The intersection of 31st Street and the Grand Central Parkway in Astoria is notorious for congestion and accidents. It is one of many areas that may be improved as a result of the 11 bills passed by the City Council.
The celebrations to honor the anniversaries of the 1939-40 and 1964-65 World’s Fairs at Flushing Meadows Corona Park are stretching beyond the park’s borders this month.
Organized by the Forest Hills Chamber of Commerce, the Midway Theater at 108-22 Queens Blvd. in Forest Hills will be the site of a free film screening for two documentaries on Tuesday, June 10 at 7 p.m.
A 2010 Toyota Highlander was traveling eastbound on the Grand Central Parkway near exit 4 when it ran over a piece of metal in the roadway.
Then what seemed to be a minor accident soon escalated to a massive inferno, killing Dale Tulloch, 50, of Yonkers on Tuesday.
One of the most congested and dangerous intersections in Queens may have new safety measures added.
At Community Board 1’s meeting on Tuesday, Robert Piazza, chairman of the Transportation Committee, motioned for the board to approve a plan submitted by the Department of Transportation for traffic-calming measures for the intersection of the Grand Central Parkway, Astoria Boulevard North, and 32nd and 31st streets.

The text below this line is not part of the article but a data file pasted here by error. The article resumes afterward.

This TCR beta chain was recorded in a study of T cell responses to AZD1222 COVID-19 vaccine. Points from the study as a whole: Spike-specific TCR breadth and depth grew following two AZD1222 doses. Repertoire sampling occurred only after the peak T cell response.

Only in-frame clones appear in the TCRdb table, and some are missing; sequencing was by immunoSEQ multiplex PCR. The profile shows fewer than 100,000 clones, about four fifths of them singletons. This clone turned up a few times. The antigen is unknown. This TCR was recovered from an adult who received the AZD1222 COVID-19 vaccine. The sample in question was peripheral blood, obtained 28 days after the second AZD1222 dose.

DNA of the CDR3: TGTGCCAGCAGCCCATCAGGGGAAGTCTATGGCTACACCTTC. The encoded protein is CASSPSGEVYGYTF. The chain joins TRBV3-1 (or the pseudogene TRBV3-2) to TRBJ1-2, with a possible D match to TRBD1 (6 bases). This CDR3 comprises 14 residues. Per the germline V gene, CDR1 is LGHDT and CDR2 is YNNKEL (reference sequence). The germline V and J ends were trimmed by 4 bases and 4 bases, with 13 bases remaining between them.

While the Department of Environmental Protection and the Department of Transportation are accused of pointing fingers at each other over a stretch of road in Fresh Meadows that is caving in, area residents fear a total collapse could be imminent.
On Monday, City Councilman Rory Lancman (D-Fresh Meadows) and state Assemblywoman Nily Rozic (D-Fresh Meadows) joined civic leaders and several dozen concerned citizens on 179th Street between 75th Avenue and Union Turnpike to call on the DEP to expedite the investigation and repair of the problem, which they say has been in the making for years.
Before Community Board 6’s May 14 meeting ended, Sara Demartino of Rego Park stood up and described a problem she said is plaguing her community: the constant cacophony of barking dogs in Yellowstone Park, across the street from her Forest Hills home.
“It’s a quality-of-life issue that me and my neighbors are experiencing on a daily basis,” Demartino said. “It’s impossible to have a conversation, there’s so much noise.”
Patrolman John Kennedy of the 100th Precinct was killed in 1922, struck by a train while pursuing Prohibition era bootleggers.